Immunizations Against Infectious Diseases

Vaccinations save the lives of more than 3 million children per year throughout the world.

Vaccination has had a significant impact on the reduction of mortality. 100 hundred years ago infectious diseases were the main cause of mortality, even in the most developed countries.

The twentieth century has witnessed unprecedented progress in immunization. At least 22 new vaccines have been introduced since the end of the Second World War. Today vaccination can prevent 26 infectious diseases and holds the promise of preventing many more.

Mass immunization programs have had a remarkable impact on preventive medicine all over the world. They have achieved great reductions in diphtheria and tetanus in most of the industrialized world.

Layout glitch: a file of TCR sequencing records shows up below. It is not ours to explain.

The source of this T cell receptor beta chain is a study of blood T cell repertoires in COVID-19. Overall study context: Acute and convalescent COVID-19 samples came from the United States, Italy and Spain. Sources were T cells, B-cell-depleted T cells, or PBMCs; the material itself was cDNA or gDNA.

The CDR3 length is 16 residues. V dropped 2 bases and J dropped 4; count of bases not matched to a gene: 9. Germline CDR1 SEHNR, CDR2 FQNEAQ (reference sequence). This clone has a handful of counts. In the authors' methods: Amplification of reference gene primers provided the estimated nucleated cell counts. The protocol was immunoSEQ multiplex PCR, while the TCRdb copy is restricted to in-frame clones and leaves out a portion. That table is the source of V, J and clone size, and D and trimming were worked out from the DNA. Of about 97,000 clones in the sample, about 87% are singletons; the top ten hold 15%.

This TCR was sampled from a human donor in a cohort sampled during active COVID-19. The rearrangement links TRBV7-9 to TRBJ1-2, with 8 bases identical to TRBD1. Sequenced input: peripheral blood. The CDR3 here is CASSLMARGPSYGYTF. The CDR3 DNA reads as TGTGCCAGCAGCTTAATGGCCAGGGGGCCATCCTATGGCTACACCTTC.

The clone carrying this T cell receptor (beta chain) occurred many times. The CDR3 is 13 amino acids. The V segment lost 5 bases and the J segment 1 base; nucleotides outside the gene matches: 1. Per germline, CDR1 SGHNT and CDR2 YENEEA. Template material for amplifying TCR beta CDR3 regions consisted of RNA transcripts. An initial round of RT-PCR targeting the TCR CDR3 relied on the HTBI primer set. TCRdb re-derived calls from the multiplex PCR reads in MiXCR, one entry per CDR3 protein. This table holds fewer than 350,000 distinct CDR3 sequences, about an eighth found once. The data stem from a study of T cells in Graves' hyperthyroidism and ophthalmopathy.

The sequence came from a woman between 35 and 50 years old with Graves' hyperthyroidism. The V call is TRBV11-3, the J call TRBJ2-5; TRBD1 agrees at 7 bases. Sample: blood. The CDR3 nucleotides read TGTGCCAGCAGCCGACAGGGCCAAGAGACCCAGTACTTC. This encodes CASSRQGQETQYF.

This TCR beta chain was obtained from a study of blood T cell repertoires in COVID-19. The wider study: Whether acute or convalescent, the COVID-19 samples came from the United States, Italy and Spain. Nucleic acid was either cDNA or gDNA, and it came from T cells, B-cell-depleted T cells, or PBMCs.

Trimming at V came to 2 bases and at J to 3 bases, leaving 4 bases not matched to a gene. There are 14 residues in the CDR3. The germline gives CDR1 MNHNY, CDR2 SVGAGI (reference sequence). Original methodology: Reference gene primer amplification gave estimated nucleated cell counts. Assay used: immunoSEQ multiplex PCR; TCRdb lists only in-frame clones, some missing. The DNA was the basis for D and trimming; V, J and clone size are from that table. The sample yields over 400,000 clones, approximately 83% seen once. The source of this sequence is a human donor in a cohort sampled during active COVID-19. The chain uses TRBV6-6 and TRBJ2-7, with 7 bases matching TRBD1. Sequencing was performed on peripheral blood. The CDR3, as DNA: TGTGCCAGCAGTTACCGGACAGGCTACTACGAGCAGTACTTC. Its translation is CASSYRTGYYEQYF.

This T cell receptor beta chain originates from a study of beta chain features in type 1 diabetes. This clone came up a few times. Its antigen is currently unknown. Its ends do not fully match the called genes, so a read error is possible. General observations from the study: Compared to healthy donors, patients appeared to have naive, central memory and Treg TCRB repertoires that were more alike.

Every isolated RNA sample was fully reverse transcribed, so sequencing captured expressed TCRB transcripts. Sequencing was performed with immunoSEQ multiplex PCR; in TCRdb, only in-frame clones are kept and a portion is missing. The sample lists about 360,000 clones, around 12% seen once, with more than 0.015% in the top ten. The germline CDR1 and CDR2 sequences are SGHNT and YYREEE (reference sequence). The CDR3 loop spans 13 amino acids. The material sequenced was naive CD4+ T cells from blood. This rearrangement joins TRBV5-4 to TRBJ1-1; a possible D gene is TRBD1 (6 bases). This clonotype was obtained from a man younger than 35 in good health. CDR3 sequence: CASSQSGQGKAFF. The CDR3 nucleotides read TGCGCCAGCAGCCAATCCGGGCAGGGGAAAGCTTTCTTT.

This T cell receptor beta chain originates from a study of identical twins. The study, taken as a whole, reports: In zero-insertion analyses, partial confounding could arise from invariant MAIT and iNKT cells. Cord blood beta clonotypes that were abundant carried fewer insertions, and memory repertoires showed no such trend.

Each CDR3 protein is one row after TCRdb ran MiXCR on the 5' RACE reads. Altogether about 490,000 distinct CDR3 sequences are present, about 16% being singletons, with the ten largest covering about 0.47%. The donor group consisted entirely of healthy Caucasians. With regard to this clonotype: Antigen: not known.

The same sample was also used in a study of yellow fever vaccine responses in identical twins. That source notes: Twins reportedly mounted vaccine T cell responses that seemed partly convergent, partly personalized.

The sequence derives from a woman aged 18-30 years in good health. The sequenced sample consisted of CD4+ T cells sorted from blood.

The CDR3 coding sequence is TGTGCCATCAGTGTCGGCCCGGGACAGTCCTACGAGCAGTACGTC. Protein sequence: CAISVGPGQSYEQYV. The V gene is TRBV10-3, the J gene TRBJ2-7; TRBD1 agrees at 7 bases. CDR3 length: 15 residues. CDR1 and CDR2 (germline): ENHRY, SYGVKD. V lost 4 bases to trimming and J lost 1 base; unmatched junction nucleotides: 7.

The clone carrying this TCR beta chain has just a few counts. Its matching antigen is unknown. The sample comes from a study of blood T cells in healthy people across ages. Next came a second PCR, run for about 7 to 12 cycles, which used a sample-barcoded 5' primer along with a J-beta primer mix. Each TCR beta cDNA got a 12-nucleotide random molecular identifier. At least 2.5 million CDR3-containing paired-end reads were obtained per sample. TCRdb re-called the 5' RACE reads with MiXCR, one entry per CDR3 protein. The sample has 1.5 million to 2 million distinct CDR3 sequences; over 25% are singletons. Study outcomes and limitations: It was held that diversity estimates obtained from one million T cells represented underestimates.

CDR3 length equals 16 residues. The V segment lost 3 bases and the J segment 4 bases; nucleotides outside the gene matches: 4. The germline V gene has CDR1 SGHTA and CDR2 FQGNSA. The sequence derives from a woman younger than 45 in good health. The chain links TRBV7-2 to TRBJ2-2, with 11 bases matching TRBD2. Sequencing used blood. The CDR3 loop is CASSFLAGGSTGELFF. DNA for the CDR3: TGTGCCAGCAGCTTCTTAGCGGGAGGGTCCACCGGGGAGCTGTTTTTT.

Vaccination: an outstanding record

  • 3,000,000 deaths prevented every year worldwide
  • 750,000 children around the world saved from disability every year
  • 70 to 80% drop in mortality due to influenza among senior citizens
  • 85% decrease in meningococcal C infections (meningitis and septicemia) in England
  • 87% decrease in Haemophilus influenzae type b meningitis between 1991 and 1997 in France

Vaccination: an increasingly vital need

History has taught us that a decrease in immunization coverage sets the stage for the reappearance of diseases in previously protected populations. One can see this currently in the newly independent states of the former Soviet Union, which have witnessed a resurgence of diphtheria, with more than 12,500 cases and 4,000 deaths reported since 1990. Because of the ease with which we travel today, when a disease returns, national borders cease to exist.

For those who remain unconvinced, tuberculosis provides with a sobering lesson. The return of this disease worldwide, with 8 million cases and 2 million deaths each year, illustrates that the battle against infectious diseases is far from being won. Vaccination is crucial to winning.